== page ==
These days stakeholder engagement is an important part of almost all projects. Because when you engage with your stakeholders, and you do it well, it can have a significant positive impact on your whole project. And, of course, the reverse is true when your stakeholder engagement doesn’t go well, so it’s critical you try and engage with your stakeholders as well as possible.
Before you start, it’s important to be clear about who your stakeholders are and what you mean by engagement.
Who are our stakeholders?
- A stakeholder is any person or organisation with an interest or concern in your project.
- Your project may affect them, and they may also influence it.
- This means you can have a very diverse mix of stakeholders.
What do you mean by engagement?
Just as you can have a diverse mix of stakeholders, so you will engage with them in a variety of ways. However, whichever method you use, you will have the same aim: to establish a meaningful connection that allows your stakeholders to hear about, comment on and become involved in your project.
At the start of your project you need to find out who your stakeholders are and engage with them all. You also need to be clear about why you want or need to engage with your different stakeholders. Ask what can they bring to your project and what is your responsibility to them?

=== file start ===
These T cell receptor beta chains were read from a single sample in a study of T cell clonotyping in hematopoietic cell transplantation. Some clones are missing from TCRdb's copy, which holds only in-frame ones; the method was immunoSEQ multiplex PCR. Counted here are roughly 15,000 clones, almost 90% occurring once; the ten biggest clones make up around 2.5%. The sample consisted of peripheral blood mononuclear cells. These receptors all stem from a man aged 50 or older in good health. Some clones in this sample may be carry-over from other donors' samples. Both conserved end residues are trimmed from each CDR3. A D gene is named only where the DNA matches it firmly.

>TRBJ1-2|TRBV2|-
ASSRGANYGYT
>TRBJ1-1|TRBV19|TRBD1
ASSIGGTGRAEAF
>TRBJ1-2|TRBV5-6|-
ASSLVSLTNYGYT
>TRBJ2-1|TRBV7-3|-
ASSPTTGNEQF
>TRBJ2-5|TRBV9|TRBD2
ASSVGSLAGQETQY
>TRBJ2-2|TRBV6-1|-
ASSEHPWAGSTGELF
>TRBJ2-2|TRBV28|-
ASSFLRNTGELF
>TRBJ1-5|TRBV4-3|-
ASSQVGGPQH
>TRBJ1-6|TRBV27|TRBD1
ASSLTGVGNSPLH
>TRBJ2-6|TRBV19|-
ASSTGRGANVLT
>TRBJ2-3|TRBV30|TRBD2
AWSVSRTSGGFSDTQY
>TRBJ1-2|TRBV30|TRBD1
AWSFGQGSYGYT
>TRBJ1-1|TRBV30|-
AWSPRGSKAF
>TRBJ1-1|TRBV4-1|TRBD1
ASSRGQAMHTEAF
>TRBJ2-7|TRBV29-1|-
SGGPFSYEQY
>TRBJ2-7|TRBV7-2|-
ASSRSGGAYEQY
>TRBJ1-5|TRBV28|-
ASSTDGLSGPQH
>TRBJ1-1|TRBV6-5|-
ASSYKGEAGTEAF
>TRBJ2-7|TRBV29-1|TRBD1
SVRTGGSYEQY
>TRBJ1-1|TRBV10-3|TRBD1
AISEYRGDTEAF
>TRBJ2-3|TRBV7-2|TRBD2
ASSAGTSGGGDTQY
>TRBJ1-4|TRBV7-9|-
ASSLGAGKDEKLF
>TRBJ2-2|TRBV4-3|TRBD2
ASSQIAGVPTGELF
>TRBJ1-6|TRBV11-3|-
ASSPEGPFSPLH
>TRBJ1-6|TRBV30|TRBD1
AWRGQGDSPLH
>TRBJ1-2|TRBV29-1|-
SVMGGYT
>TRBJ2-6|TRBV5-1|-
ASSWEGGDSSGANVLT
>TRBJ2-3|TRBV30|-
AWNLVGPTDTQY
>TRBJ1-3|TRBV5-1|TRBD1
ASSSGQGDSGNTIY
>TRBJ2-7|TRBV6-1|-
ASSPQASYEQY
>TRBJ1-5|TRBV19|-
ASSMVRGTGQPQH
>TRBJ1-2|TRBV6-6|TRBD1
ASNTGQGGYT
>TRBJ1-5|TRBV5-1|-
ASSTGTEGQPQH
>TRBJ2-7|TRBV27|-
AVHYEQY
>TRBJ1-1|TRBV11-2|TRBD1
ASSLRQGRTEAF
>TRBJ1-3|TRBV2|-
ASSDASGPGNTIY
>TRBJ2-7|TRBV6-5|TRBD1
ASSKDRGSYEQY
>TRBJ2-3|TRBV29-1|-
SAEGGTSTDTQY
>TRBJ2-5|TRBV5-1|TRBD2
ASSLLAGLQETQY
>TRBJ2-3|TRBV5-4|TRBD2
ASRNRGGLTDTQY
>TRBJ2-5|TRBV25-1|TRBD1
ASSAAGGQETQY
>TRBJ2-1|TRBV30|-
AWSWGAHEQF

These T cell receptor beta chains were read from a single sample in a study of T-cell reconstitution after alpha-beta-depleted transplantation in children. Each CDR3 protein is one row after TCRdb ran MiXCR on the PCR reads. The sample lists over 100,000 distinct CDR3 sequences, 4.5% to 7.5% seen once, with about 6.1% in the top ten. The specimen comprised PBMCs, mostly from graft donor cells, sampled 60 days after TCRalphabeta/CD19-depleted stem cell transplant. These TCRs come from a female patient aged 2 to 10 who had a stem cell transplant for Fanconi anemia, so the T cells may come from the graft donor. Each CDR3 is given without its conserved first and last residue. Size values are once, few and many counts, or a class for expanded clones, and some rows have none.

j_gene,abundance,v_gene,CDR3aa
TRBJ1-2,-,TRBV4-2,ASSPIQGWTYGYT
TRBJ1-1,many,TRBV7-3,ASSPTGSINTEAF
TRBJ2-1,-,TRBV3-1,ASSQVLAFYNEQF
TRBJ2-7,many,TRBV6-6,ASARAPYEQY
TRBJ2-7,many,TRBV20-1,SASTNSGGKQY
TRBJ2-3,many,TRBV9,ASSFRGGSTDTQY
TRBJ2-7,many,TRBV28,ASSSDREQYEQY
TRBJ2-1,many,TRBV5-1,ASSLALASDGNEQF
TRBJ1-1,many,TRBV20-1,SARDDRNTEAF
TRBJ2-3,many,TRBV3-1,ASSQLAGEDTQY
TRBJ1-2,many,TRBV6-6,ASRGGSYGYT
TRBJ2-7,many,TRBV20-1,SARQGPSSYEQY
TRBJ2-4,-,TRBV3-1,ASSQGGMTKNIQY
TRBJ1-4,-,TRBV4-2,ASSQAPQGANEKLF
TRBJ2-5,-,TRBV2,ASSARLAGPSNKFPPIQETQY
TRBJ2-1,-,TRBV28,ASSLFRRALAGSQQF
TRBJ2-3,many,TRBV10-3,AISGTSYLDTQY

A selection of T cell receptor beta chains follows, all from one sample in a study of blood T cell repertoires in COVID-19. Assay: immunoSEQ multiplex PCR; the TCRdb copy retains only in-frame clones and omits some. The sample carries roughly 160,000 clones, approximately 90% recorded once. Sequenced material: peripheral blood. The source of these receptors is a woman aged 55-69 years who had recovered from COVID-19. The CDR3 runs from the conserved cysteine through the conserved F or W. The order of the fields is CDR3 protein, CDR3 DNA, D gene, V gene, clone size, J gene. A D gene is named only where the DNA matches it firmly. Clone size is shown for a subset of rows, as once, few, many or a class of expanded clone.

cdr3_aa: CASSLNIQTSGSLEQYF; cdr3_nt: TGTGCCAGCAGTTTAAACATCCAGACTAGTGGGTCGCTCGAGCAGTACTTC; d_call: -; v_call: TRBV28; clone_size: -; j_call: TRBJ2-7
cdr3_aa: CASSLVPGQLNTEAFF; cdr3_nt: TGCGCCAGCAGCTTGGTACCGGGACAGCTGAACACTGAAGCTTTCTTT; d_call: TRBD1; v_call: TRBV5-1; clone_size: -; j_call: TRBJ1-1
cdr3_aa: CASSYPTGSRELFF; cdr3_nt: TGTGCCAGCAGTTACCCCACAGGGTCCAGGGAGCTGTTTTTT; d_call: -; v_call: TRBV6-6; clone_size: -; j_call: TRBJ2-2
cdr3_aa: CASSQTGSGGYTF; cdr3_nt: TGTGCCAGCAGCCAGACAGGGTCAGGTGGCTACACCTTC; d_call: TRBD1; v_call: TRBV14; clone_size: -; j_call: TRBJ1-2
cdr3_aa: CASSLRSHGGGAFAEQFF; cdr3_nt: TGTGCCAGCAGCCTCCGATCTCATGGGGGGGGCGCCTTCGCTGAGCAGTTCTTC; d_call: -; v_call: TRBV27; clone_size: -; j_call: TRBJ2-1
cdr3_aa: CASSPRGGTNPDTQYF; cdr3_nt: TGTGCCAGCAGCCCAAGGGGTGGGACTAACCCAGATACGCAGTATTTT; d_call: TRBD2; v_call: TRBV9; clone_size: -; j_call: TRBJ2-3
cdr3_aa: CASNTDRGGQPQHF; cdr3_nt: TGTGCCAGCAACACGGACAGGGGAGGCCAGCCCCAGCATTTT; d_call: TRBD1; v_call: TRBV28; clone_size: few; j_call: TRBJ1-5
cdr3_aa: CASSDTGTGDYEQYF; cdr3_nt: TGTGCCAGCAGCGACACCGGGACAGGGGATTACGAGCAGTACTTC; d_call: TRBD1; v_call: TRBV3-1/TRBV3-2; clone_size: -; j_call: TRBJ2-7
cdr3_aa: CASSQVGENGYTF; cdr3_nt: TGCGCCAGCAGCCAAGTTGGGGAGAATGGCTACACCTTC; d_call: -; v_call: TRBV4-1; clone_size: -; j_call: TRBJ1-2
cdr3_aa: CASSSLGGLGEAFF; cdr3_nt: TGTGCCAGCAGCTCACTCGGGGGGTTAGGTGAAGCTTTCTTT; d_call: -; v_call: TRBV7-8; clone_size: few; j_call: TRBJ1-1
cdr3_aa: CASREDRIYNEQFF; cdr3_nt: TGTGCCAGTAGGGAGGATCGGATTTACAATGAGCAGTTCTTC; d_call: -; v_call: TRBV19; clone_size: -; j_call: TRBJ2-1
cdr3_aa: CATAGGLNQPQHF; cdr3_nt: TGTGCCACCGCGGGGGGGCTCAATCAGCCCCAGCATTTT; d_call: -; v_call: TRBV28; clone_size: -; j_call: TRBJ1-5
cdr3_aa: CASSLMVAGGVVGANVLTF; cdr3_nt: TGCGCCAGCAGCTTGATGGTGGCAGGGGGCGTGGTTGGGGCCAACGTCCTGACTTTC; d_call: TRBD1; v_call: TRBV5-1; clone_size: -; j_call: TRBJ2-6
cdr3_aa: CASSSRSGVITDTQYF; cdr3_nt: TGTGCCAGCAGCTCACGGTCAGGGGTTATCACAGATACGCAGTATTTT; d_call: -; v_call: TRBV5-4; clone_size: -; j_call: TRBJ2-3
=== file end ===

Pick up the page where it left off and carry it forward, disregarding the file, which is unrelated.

It’s likely you’ll need to engage with a broad mix of organisations and individuals who will have different interests, motivations and may approach the project from very different backgrounds. All this will affect the way in which you choose to engage with them. For example, you’re not going to report back to a local user group in the same way that you’ll send your annual report to a national body such as NHS England or the Department for Communities and Local Government.
To help you engage well with all your stakeholders, have a look at our nine top tips.
1. Be timely
Start your project with some form of engagement activity. It will help shape everything else you do and let people know from the start that you are serious about listening to and working with them.
2. Be relevant
Don’t send everything to all your stakeholders. Because of their different interests and roles, they’ll want and need different information at different times and in different formats. One of the key ways you can help people stay actively engaged is to send them the right information at the right time.
Think about what your different stakeholders need. Some will simply need to be informed through, for example, an annual report, but won’t be directly involved in the project or its activities. Others will also be your partners in delivering a project and you will need to collaborate with them throughout the lifetime of the project. Others will be somewhere in the middle and you will need to ask their views, listen to them and share information with them at regular intervals. But they won’t be involved in or need to be updated on everything.
3. Be flexible